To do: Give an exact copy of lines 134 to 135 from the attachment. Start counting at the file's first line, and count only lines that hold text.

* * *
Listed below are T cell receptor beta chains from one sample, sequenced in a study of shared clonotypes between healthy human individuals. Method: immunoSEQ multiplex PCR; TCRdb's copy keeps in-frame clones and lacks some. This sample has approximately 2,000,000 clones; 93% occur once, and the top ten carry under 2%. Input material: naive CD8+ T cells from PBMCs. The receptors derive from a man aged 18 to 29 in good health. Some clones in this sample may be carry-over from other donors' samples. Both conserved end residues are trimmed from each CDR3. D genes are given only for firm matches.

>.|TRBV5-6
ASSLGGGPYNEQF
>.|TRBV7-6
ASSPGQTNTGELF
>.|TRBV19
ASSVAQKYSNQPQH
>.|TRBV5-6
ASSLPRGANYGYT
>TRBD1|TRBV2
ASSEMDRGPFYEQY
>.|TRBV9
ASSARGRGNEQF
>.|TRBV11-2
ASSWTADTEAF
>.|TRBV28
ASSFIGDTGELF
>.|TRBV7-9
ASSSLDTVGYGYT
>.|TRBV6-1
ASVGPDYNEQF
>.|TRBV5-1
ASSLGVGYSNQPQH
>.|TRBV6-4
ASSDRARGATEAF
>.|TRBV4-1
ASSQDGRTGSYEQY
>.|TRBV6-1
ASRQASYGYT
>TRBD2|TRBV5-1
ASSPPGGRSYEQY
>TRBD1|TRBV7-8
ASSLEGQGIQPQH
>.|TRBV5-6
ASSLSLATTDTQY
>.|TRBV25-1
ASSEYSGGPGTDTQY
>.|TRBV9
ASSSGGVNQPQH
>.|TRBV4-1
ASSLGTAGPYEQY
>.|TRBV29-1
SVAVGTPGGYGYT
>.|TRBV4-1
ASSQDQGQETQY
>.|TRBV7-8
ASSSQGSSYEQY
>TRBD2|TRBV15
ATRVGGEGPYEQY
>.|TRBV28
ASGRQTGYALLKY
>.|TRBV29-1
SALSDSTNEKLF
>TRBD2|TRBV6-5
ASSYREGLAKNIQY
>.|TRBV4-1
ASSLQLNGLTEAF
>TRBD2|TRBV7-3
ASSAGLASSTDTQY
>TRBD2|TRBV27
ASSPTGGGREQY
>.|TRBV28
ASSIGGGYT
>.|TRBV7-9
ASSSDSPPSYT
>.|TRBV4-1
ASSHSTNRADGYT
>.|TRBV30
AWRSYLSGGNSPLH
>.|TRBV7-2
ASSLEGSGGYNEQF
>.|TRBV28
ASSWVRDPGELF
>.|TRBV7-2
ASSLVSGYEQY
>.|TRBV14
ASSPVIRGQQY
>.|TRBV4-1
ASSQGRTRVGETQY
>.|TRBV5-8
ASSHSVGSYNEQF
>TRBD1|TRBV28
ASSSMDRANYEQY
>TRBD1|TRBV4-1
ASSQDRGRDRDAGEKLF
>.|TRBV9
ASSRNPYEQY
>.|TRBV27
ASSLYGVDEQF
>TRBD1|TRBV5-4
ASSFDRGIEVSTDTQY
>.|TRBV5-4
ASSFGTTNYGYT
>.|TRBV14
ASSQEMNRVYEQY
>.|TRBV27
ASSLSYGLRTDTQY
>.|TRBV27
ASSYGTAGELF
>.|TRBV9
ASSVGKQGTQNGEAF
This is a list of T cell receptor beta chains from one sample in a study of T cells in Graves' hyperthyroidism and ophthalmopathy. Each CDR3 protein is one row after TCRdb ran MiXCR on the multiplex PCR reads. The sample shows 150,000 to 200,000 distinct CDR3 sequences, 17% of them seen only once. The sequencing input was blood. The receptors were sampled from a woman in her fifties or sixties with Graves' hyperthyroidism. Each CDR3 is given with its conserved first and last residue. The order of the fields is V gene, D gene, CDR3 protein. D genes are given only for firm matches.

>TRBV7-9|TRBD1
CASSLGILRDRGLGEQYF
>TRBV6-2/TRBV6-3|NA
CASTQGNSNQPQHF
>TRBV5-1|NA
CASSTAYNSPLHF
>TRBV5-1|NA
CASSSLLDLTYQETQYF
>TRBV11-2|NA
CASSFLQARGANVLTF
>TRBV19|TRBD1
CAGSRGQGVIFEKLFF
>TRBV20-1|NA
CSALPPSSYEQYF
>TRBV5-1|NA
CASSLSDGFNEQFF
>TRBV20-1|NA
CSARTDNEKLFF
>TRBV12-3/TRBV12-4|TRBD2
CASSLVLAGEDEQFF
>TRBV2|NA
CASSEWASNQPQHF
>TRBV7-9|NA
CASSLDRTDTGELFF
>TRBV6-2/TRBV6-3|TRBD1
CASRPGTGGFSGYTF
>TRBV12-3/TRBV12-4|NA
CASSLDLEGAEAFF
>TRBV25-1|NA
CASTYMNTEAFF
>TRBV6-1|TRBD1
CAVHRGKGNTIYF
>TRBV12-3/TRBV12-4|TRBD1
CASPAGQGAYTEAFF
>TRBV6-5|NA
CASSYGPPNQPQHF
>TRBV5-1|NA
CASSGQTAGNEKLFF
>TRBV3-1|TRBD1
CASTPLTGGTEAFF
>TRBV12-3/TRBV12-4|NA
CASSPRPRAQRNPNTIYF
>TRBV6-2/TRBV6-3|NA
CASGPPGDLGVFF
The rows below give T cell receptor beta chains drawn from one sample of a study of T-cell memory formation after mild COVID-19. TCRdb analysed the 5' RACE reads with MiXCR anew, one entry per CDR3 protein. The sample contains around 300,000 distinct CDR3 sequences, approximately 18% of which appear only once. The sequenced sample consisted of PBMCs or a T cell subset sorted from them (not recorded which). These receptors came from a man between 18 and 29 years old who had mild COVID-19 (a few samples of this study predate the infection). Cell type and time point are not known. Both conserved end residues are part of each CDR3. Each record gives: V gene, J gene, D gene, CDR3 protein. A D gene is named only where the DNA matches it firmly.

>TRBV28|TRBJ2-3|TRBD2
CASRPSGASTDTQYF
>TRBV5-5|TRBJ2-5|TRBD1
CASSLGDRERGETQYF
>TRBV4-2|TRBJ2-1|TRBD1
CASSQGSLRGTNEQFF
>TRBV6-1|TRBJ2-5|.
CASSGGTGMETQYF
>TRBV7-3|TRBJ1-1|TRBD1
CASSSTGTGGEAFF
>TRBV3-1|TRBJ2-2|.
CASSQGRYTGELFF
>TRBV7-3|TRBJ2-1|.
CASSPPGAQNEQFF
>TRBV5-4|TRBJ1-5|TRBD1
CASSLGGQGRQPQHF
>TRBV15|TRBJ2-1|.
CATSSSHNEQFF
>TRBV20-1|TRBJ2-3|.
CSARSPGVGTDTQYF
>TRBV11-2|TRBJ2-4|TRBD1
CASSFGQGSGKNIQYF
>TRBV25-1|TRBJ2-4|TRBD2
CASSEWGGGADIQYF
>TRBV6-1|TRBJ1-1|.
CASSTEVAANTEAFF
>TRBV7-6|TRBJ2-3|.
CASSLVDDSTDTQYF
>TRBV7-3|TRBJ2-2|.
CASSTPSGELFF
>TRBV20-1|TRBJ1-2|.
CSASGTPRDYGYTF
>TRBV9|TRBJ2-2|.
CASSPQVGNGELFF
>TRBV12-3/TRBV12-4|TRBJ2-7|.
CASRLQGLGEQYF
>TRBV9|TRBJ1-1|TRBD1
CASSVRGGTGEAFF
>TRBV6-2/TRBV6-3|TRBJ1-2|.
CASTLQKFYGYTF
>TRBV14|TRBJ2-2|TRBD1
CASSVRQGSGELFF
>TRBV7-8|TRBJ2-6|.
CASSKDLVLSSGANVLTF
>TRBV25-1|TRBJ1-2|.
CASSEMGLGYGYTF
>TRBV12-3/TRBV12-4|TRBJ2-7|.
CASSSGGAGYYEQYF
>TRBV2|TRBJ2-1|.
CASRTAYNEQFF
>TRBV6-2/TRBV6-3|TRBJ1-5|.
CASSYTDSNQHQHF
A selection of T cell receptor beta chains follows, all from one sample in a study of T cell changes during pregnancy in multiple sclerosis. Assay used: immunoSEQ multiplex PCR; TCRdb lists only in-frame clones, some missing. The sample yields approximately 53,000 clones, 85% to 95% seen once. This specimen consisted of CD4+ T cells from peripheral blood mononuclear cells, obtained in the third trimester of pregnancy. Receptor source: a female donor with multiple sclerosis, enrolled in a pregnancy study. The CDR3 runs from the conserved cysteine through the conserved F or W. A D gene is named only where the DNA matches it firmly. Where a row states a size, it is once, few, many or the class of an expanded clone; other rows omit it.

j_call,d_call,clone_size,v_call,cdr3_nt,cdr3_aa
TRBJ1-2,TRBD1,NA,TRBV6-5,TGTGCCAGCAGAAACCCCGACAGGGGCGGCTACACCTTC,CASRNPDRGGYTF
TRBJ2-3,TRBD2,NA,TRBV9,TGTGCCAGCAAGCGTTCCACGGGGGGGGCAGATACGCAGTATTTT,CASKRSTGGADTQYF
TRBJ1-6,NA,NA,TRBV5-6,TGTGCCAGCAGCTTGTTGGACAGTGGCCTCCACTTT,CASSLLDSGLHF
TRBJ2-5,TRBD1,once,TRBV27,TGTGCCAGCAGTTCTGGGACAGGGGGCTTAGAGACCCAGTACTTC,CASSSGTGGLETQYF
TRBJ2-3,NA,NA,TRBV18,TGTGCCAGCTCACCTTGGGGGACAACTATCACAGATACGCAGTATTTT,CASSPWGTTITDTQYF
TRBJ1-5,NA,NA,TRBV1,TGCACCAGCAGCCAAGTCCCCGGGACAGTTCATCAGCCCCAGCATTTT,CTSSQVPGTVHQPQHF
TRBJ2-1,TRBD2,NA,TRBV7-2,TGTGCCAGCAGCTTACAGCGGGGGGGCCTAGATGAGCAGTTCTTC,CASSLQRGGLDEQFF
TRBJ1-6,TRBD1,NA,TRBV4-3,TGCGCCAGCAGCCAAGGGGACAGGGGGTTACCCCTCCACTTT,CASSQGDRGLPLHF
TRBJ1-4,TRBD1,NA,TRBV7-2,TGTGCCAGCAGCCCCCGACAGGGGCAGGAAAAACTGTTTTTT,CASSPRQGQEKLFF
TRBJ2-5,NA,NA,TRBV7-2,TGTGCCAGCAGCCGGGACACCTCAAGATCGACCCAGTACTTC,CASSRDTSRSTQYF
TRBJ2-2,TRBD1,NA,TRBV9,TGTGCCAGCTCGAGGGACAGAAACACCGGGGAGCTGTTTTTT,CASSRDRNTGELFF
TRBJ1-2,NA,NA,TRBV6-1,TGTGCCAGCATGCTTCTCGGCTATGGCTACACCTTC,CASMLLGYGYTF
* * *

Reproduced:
CAVHRGKGNTIYF
>TRBV12-3/TRBV12-4|TRBD1